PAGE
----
Even so, the merger proved its worth by bringing home a swag of seven new south-east Queensland seats, which has helped give the LNP the urban complexion it has so badly needed. However, this has not been without a cost, the submerging of the Nationals having provoked yet another rebellion against major party politics in rural and regional Queensland — this time in the shape of Katter’s Australian Party.

Even before the election, Bob Katter’s new outfit has peeled two seats off the 34 the LNP won in 2009, with the defection of Dalrymple MP Shane Knuth and Beaudesert MP Aidan McLindon. A third member, Rob Messenger in Burnett, also quit mid-term to sit as an independent.

Knuth is considered a near certainty to retain Dalrymple, and Katter’s son Robbie and former Test cricketer Carl Rackemann look strong prospects in Mount Isa and Nanango, respectively held by Labor and a retiring independent. There have also been suggestions that further LNP members might yet follow in the footsteps of Knuth or McLindon, either before or after the election, with Howard Hobbs in Warrego looking an especially likely candidate for disaffection with the Campbell Newman-led LNP.

Katter’s party presents the LNP with a further difficulty owing to the operation of optional preferential voting and the increasing tendency of voters to exercise the “just vote one” option, the rate of which among rural independent voters in 2009 was put at 54% in a ballot paper survey conducted by the Electoral Commission of Queensland.

This suggests that for every 10% the LNP loses to Katter candidates, it will suffer a penalty of at least 5% in terms of the contest against Labor — which could greatly complicate the task of winning regional marginals such as Cook (with a Labor margin of 2.2%), Barron River (2.3%), Whitsunday (3.2%), Townsville (4.0%), Cairns (4.7%), Mundingburra (6.6%), Keppel (7.6%), Mulgrave (8.1%) and Thuringowa (8.5%).

The double whammy of a big complement of independent and Katter’s Australian Party members and a tougher job of winning regional seats from Labor could thus require the LNP to look at urban seats much further up the pendulum if they are to gain a majority and govern in their own right.

Opinion polls continue to suggest that a sufficient swing is more than likely, but there remains another wild card in the deck — the appalling risk the LNP has taken in pitting its prospective leader against Kate Jones in Ashgrove, which the popular incumbent holds with a margin of 7.1%, and the possibility that the wheels might fall off yet another conservative Queensland election campaign if indications emerge that he might fall short. There will be a lot more to say about that when the campaign unfolds.

William Bowe — Editor of The Poll Bludger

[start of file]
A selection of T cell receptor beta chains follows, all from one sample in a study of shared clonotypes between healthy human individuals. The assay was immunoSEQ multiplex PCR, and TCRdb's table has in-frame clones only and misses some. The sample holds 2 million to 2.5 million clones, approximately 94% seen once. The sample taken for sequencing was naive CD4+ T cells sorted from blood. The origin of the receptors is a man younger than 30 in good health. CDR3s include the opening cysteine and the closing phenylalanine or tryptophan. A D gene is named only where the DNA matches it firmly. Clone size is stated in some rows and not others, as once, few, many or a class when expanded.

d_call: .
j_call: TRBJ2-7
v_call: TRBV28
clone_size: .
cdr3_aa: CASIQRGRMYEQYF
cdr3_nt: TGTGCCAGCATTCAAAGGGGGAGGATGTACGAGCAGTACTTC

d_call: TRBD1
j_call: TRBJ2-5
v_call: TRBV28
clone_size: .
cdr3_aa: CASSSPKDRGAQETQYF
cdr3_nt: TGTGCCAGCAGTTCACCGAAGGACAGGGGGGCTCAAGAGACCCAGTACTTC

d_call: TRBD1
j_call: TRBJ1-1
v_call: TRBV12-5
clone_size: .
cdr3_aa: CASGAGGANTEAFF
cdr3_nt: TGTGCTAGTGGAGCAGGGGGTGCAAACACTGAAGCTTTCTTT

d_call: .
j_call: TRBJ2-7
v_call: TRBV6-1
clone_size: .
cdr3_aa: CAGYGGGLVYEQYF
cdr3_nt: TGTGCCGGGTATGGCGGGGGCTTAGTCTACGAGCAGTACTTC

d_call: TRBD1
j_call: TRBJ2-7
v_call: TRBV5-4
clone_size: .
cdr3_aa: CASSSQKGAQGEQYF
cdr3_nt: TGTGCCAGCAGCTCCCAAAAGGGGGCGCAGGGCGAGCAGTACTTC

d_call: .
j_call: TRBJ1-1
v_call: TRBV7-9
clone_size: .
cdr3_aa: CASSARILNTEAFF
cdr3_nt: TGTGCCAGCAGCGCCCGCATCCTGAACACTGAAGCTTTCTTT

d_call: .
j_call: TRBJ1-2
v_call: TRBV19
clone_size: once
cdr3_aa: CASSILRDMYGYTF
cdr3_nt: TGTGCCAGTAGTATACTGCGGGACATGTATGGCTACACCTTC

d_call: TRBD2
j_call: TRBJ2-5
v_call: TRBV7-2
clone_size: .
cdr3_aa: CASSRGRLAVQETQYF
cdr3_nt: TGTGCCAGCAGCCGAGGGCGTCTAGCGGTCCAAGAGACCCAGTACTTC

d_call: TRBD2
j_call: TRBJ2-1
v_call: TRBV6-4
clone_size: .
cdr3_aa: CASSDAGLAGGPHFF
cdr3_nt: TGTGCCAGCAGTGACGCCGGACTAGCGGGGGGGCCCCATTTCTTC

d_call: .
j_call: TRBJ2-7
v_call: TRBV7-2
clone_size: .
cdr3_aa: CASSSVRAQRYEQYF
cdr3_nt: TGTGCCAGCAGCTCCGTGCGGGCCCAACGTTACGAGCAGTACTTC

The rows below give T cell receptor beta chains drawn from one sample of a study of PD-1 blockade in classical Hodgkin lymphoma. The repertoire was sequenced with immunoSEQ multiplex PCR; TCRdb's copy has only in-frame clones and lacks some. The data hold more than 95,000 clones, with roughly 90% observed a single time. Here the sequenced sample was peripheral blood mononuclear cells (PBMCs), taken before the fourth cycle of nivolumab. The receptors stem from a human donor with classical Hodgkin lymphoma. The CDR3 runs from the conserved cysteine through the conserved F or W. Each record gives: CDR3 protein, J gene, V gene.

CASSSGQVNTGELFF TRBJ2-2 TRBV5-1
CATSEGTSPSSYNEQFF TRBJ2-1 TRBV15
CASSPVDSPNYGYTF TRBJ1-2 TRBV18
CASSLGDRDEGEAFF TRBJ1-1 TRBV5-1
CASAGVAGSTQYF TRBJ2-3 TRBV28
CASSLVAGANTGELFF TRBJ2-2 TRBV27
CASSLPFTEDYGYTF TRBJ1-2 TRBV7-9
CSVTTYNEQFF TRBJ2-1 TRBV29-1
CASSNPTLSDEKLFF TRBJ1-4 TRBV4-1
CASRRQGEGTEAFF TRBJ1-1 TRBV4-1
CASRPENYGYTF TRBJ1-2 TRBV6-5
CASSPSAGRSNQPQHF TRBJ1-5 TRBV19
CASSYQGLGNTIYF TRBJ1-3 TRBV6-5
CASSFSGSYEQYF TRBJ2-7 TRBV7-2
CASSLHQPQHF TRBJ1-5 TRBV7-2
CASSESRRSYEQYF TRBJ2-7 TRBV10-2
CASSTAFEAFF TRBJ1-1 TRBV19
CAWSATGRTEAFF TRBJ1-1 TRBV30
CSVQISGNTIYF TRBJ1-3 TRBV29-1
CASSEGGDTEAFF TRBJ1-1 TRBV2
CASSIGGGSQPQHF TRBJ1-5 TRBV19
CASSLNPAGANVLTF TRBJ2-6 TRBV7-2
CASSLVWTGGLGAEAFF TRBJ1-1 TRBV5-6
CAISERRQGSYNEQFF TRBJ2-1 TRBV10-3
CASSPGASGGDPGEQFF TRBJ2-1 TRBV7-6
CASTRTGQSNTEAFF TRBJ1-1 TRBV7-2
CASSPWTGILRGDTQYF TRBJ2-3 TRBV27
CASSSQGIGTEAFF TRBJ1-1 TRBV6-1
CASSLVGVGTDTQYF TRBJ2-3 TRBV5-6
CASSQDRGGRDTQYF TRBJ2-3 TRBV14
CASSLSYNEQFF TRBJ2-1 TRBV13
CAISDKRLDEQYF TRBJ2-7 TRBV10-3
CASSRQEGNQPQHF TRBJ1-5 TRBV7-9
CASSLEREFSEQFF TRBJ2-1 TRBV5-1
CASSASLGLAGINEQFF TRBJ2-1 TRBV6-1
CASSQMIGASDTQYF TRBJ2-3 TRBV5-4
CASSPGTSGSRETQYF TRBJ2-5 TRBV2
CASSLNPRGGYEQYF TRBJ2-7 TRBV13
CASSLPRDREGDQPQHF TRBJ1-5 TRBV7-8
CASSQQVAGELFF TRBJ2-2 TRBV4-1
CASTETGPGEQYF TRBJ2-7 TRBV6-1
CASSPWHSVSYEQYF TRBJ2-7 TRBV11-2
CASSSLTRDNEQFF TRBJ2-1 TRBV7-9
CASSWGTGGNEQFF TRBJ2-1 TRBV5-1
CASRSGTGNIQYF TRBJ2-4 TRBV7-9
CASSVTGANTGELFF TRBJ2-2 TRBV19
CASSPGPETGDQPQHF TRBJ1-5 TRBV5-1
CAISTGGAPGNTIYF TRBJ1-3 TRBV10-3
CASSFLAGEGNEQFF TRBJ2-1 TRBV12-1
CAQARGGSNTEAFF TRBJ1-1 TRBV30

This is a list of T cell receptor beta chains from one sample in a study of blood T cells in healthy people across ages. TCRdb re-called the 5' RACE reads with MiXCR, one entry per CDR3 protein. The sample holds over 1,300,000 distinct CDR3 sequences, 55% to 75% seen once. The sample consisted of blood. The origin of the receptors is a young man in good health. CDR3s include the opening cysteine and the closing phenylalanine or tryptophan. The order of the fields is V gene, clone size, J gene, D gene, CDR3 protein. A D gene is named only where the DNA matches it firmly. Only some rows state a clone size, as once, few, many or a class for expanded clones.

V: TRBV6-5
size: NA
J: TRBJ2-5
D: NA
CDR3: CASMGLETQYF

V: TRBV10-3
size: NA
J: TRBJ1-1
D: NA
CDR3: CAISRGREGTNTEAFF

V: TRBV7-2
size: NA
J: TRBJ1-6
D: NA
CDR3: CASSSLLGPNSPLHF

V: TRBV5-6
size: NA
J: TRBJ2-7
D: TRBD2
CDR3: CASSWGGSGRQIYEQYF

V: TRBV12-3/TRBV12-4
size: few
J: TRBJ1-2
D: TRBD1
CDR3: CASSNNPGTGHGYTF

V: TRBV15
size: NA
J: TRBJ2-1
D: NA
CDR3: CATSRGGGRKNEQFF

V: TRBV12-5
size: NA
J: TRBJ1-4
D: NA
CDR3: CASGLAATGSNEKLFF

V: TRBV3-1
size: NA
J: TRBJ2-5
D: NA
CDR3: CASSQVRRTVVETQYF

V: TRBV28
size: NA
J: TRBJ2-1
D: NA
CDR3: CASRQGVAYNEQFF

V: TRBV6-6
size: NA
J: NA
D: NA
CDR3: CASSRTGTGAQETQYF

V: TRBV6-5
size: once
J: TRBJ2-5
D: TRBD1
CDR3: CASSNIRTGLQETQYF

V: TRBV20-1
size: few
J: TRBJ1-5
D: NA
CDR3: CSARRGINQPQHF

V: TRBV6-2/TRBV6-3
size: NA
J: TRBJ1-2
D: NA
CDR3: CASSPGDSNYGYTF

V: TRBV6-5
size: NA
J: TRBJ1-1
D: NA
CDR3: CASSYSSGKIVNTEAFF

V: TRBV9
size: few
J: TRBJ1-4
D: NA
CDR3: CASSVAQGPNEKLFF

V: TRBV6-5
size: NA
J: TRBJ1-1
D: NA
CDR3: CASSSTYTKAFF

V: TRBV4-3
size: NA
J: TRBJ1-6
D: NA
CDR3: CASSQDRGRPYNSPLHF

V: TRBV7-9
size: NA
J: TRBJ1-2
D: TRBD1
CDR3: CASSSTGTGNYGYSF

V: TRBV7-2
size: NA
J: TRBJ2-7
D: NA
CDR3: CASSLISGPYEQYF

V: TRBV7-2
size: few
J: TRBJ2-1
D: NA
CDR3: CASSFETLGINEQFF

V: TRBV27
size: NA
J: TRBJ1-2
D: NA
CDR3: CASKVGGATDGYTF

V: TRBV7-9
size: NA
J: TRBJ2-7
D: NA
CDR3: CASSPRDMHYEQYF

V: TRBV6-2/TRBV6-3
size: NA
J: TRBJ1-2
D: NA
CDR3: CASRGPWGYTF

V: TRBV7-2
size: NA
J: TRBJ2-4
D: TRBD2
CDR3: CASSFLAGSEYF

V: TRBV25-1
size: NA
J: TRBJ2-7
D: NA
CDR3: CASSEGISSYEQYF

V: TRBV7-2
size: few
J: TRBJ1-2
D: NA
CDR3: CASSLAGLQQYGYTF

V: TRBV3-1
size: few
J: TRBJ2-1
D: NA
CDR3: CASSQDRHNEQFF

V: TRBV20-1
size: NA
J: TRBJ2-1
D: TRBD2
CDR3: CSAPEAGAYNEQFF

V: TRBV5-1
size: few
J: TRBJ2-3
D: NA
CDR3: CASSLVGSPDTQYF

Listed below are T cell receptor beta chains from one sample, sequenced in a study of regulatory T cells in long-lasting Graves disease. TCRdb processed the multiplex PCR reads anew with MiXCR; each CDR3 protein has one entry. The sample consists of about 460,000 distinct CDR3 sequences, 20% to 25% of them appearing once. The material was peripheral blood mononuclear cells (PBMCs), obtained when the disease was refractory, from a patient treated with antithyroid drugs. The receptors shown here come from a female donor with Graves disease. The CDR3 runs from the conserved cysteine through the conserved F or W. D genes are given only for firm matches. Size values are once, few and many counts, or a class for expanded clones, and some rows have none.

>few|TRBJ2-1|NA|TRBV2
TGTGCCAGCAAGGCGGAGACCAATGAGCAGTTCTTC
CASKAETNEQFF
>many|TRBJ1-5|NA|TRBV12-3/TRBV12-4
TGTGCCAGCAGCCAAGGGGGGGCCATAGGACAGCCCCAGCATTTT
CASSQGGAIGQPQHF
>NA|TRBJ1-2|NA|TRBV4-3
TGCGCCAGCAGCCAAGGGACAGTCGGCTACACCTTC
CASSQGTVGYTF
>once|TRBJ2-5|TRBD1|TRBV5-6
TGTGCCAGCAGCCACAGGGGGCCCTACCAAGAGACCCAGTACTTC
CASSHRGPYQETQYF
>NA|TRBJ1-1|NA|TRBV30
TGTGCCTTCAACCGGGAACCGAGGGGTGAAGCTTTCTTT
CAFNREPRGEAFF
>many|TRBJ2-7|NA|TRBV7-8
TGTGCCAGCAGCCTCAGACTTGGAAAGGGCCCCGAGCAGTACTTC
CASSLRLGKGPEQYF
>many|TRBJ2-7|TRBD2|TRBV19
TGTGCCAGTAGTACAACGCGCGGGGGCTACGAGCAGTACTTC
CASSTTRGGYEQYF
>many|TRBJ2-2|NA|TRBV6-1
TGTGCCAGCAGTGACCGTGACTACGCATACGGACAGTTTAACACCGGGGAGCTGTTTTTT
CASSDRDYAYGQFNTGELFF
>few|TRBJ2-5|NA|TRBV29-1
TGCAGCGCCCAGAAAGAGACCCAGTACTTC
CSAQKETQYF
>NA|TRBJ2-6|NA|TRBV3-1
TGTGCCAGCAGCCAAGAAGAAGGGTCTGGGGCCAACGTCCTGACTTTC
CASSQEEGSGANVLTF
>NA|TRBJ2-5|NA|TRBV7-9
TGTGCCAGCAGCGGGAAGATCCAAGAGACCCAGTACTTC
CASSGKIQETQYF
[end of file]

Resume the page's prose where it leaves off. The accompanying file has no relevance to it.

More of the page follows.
William Bowe

Editor of The Poll Bludger

William Bowe is a Perth-based election analyst and occasional teacher of political science. His blog, The Poll Bludger, is one of the most heavily trafficked forums for online discussion of Australian politics, and joined the Crikey stable in 2008.

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84 thoughts on “Poll Bludger: double whammy for major parties in Qld

  1. Karen

    @ SB – The whistleblower has alleged widespread rorting by Thompson amongst others of the union executive. Thompson, in denying the allegations at this stage, puts identity in issue. Who knows how far and how wide this investigation may run, given the scope of the allegations to date.

    The Fair Work Australia investigation, I suspect, will involve a number of audits and investigations into audit processes and witnesses not only within the relevant union but venues where the Thompson card has alleged to have been used, to start with. Statements will need to be taken and other documentary evidence and material will be obtained in the process.

    The police may re-involve themselves again depending on the outcome, which will be a separate investigation, followed by the involvement of relevant prosecution agencies (depending on the seriousness of the charges) who receive a brief of evidence and whose task it is to determine whether there is sufficient evidence to lay charges – DPP prosecutors need to be satisfied there is a prima facie case and whether there a reasonable prospects of conviction before a prosecution is commenced. Charges may also change at the recommendation of the prosecutor,either at the stage of laying charges, or sometimes at the committal or even pre-trial stages. All of these involve the preparation of legal advice by lawyers and determinations by the DPP and or his deputies in accordance with established legal principles.

    Frauds, as with fraud investigations and prosecutions, in particular, can be sophisticated and notoriously complex and time-consuming matters.

    And now that this has become a recent media issue where allegations have been made about Thompson and other players, you can expect to wait even longer for an outcome, as these matters become the subject of further scrutiny and possible investigation. So, no, I have to disagree with you that an investigation and hearing such as this can be wrapped up in a blink of an eye, such as the three month time-frame you have suggested. Your response is highly uneducated, if I can put it politely.